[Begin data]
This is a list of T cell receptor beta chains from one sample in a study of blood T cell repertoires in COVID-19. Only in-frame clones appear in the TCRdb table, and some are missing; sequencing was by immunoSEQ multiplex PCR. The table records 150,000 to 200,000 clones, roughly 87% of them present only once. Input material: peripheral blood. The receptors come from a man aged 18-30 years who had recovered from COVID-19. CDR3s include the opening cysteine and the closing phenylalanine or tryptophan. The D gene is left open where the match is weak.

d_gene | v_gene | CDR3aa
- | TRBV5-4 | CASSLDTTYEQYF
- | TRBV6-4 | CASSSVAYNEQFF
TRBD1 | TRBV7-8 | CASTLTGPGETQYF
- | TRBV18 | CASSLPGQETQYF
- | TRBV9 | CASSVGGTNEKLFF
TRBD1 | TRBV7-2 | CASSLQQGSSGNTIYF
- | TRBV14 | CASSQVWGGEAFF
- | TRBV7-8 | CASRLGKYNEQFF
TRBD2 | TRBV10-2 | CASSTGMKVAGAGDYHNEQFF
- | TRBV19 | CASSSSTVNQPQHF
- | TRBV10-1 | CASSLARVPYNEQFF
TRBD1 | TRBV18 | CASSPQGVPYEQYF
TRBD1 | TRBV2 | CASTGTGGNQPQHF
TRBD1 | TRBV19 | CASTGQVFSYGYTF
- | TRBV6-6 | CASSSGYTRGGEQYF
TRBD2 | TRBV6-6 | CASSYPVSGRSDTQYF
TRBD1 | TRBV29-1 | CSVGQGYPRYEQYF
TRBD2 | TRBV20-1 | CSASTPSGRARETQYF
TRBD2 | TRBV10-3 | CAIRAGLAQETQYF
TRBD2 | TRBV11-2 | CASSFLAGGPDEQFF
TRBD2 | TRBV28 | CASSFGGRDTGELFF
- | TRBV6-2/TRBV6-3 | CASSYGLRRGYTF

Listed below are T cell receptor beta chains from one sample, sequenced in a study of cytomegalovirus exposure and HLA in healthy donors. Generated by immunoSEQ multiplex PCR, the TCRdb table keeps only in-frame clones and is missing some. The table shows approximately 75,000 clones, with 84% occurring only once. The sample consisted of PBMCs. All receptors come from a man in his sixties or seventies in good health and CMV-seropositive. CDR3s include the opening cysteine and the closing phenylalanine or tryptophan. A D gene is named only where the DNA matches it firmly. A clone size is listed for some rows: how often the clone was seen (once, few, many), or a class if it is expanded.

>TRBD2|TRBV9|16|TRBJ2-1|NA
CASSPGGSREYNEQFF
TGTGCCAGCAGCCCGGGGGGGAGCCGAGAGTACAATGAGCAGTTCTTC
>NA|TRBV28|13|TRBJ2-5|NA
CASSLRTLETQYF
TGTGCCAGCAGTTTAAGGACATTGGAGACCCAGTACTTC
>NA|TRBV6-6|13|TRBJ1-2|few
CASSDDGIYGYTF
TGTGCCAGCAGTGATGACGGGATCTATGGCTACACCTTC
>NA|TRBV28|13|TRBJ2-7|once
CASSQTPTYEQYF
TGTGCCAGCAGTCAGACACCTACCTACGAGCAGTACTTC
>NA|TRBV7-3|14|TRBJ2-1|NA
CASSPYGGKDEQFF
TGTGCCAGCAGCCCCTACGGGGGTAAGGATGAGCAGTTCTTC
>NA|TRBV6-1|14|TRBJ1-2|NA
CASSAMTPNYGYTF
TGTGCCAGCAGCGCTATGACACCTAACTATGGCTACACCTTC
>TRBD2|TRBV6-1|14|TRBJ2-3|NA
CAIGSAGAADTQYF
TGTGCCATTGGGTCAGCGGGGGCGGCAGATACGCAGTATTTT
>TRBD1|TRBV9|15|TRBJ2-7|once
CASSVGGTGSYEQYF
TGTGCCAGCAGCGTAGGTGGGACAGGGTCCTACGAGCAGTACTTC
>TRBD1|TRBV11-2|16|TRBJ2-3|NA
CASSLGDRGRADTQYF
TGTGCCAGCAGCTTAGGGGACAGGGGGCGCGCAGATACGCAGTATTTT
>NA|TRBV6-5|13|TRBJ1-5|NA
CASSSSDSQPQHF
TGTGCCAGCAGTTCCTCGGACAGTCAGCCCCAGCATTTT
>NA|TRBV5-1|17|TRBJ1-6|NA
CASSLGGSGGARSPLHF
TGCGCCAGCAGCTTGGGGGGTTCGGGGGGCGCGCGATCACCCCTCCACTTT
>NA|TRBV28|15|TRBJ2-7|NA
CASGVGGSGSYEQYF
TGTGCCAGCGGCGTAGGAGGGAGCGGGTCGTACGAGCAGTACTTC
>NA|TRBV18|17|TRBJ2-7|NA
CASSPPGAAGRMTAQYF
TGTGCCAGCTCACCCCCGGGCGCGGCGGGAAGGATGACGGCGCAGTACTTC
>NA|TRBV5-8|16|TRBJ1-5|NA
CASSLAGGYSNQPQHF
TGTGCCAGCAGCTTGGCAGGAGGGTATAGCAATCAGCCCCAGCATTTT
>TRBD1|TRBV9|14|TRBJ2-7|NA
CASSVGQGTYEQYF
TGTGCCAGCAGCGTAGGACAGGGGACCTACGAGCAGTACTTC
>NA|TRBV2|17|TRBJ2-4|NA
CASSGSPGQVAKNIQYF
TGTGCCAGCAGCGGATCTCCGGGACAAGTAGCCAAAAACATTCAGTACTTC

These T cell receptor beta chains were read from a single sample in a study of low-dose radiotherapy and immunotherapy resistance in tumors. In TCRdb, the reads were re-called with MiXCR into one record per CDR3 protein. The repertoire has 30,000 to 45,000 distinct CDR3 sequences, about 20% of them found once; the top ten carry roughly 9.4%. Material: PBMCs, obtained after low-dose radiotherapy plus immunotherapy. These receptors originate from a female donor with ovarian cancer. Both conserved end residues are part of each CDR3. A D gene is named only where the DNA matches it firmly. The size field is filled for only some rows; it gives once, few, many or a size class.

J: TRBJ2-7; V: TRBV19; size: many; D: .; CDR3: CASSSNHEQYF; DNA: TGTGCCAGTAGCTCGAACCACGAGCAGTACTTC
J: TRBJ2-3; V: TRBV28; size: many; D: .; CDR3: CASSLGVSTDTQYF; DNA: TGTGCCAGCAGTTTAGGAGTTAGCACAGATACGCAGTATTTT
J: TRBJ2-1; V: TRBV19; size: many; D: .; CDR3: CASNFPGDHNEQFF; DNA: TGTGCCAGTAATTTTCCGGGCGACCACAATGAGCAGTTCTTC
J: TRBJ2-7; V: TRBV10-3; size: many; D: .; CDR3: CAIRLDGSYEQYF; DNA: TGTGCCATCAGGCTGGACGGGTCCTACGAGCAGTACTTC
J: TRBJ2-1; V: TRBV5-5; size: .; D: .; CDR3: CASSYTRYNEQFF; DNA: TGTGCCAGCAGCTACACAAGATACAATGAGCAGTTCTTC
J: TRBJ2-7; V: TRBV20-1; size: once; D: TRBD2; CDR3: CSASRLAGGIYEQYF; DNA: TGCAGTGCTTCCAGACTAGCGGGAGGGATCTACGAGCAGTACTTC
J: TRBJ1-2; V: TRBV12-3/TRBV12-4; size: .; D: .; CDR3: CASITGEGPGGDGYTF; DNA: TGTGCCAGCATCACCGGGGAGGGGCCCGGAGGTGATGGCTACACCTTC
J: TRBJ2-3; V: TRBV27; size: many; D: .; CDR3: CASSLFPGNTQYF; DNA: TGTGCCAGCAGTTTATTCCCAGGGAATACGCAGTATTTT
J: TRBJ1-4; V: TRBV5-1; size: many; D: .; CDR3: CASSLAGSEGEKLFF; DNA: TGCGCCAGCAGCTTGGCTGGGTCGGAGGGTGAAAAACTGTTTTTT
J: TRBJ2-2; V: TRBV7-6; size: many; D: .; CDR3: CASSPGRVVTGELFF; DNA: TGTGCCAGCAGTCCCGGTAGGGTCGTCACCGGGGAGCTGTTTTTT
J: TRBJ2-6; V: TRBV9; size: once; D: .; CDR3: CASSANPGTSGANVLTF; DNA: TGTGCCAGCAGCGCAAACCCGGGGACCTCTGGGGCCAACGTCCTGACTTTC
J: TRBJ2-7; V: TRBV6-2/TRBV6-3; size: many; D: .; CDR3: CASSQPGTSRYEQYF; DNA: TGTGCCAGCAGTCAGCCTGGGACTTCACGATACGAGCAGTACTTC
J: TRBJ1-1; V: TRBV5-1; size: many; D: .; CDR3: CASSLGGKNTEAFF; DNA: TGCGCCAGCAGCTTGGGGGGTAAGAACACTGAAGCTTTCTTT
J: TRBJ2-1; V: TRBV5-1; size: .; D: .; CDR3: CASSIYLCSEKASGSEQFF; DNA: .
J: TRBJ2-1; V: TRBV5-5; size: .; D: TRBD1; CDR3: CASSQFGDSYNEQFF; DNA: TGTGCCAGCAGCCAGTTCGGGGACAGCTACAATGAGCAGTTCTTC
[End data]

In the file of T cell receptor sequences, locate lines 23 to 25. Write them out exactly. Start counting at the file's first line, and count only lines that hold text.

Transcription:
TRBD2 | TRBV28 | CASSFGGRDTGELFF
- | TRBV6-2/TRBV6-3 | CASSYGLRRGYTF

Listed below are T cell receptor beta chains from one sample, sequenced in a study of cytomegalovirus exposure and HLA in healthy donors. Generated by immunoSEQ multiplex PCR, the TCRdb table keeps only in-frame clones and is missing some. The table shows approximately 75,000 clones, with 84% occurring only once. The sample consisted of PBMCs. All receptors come from a man in his sixties or seventies in good health and CMV-seropositive. CDR3s include the opening cysteine and the closing phenylalanine or tryptophan. A D gene is named only where the DNA matches it firmly. A clone size is listed for some rows: how often the clone was seen (once, few, many), or a class if it is expanded.